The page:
In parts of the country where COVID-19 is surging, residents of rural counties are dying from coronavirus at higher rates than those in urban areas, according to a new health policy brief by the University of Cincinnati.
Coronavirus infections are hitting rural parts of the United States previously spared, requiring a new approach to battling the pandemic, a multidisciplinary team of UC researchers said.
UC’s Geospatial Health Advising Group compared mortality rates from COVID-19 in the early part of the pandemic when some states were locked down to more recent months when most schools and businesses reopened. They also compared urban and rural counties in states with high and low rates of infection.
Composed of health, geography and statistical modeling experts from the UC College of Pharmacy and the UC College of Arts and Sciences, the UC group formed in the spring to track the virus and provide guidance for Ohio’s Department of Health.
Nationwide, urban areas have a higher rate of mortality from COVID-19 than rural areas. But in high-infection states where the virus is surging, the story is much different.
UC researchers warn that rural areas in these states have higher mortality rates from COVID-19 compared to cities. The epidemic shifted from the Northeast and mid-Atlantic regions to southern states that saw a surge in cases.
UC’s Geospatial Health Advising Group offered several recommendations:
- Urging government health agencies to recognize the disproportionate impact COVID-19 is having on rural areas when drafting county-level policies to address the pandemic.
- Making residents in rural areas aware of the risks they face so they can take personal measures to protect themselves.
- Improving health care resources in rural areas through health partnerships, particularly for critical access hospitals.
Some countries like Japan and South Korea have done a better job than others of employing contact tracing and preventive measures such as masks and social distancing to starve the virus of hosts. But it’s harder to isolate a virus in bigger countries with many points of entry.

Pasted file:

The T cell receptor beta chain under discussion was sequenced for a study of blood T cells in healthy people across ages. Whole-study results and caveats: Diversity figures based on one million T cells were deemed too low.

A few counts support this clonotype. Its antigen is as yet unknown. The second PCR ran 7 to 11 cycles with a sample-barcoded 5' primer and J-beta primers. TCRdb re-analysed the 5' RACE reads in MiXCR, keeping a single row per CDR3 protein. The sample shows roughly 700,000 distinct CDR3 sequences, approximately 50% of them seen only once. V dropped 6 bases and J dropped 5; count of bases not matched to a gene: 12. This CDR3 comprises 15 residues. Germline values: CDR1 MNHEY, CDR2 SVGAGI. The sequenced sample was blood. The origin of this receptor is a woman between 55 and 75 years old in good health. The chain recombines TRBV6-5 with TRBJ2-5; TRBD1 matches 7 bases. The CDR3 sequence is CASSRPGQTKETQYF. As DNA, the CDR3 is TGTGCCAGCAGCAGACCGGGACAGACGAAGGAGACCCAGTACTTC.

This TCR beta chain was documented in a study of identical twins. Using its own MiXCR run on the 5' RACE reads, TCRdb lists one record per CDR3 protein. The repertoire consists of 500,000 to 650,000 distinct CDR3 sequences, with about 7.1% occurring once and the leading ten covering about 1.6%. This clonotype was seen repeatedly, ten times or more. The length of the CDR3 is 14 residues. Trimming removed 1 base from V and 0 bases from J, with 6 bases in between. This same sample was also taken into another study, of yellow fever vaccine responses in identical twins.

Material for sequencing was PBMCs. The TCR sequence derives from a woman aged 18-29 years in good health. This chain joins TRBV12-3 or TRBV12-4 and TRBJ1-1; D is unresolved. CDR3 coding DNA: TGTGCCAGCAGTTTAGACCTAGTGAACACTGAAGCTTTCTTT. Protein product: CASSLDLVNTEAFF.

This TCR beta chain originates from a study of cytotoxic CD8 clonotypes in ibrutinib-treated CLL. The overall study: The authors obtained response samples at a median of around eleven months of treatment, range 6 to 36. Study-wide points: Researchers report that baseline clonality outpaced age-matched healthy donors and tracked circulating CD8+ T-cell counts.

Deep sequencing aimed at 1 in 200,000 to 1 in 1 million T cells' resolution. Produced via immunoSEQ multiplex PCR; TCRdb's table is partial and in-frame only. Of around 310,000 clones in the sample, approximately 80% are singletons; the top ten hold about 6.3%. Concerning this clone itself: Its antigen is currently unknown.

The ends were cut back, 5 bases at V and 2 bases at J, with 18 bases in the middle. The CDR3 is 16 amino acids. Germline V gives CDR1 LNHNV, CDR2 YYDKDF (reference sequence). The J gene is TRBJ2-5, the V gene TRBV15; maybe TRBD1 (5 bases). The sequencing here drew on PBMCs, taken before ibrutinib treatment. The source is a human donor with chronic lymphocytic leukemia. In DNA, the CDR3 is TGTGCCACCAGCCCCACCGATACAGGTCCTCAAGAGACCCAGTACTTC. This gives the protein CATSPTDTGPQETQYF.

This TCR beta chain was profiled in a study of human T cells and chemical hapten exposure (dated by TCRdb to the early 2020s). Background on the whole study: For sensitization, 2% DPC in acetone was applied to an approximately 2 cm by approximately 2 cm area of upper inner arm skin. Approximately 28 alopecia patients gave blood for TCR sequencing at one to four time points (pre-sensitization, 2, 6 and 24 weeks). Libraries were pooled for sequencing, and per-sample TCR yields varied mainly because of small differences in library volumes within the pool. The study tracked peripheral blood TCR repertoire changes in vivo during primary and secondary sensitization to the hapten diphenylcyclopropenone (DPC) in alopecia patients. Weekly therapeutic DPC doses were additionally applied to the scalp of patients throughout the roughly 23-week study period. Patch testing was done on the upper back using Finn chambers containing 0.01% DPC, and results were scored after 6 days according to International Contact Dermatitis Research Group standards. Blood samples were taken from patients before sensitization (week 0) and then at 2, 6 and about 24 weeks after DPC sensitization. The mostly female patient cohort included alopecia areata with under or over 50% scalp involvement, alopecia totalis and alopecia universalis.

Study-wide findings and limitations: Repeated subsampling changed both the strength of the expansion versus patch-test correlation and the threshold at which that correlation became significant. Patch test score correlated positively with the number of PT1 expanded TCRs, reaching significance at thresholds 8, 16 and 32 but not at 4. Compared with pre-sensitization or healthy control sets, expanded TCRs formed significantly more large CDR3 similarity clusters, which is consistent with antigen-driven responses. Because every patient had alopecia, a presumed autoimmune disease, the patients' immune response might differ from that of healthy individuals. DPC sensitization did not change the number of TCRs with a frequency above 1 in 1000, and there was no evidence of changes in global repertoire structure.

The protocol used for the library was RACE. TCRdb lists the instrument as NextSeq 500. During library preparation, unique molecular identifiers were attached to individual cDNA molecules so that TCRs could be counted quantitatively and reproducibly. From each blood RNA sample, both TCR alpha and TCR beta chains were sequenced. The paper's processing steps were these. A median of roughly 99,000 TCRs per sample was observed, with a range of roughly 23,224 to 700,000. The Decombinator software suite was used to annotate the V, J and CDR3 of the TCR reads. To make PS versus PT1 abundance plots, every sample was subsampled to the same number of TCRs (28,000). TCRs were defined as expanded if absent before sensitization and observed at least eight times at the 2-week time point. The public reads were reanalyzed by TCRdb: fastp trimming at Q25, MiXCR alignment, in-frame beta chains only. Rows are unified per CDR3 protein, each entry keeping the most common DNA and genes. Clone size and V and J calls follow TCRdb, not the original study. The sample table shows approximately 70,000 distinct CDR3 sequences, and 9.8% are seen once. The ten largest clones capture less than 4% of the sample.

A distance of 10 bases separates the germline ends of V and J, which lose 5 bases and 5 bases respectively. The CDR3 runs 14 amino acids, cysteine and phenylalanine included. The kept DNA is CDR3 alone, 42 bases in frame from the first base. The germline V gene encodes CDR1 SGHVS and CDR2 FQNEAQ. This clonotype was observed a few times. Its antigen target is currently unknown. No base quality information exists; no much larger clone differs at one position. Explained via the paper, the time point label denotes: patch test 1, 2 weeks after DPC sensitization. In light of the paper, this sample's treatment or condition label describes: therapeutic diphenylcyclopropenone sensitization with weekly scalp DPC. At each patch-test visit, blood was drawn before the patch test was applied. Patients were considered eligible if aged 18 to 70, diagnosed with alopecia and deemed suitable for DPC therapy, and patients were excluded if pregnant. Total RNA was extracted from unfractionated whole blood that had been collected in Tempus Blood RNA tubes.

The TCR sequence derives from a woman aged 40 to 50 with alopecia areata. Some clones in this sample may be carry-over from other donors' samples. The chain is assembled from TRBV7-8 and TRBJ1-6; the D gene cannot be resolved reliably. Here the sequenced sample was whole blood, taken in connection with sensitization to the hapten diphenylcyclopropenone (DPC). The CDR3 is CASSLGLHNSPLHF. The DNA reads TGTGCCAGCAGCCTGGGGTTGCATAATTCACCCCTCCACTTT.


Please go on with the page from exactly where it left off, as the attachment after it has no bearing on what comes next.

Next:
There has been strong resistance in the United States and some European countries against lockdowns, social distancing and facemasks.
“We’re having the same national conversation now that we had in the spring,” Cuadros said. “People really want to go back to normal and it’s not happening anytime soon. It’s hard to convince people that they need to take precautions.”
UC College of Medicine student Dillon Froass condensed UC’s data, maps and pages of analysis to draft the brief as part of his fourth-year capstone project.
“I wanted to do something relating to the COVID-19 pandemic,” he said. “It’s been a great opportunity. You feel like you’re helping people. Policymakers can learn more from this so it will make a difference.”
Froass, a University Honors student and Darwin T. Turner scholar, plans to apply for medical school after taking a gap year to work at a hospital.
Froass said his college experience hasn’t been hampered much by recommended social distancing. UC has had comparatively few infections, suggesting students are taking the risk of infection seriously. To date: UC has seen 742 cases out of a student body of 46,388. UC set a new record for enrollment this fall.
“I’ve been lucky that most of my classes have had in-person opportunities,” he said. “Missing football games is a bummer, but it’s well worth it if it means saving lives.”
Featured image at top: A pumpkin patch in rural America. UC found that rural counties in states with high infection rates had higher mortality rates from COVID-19 than densely populated cities. Photo/Marius Ciocirlan/Unsplash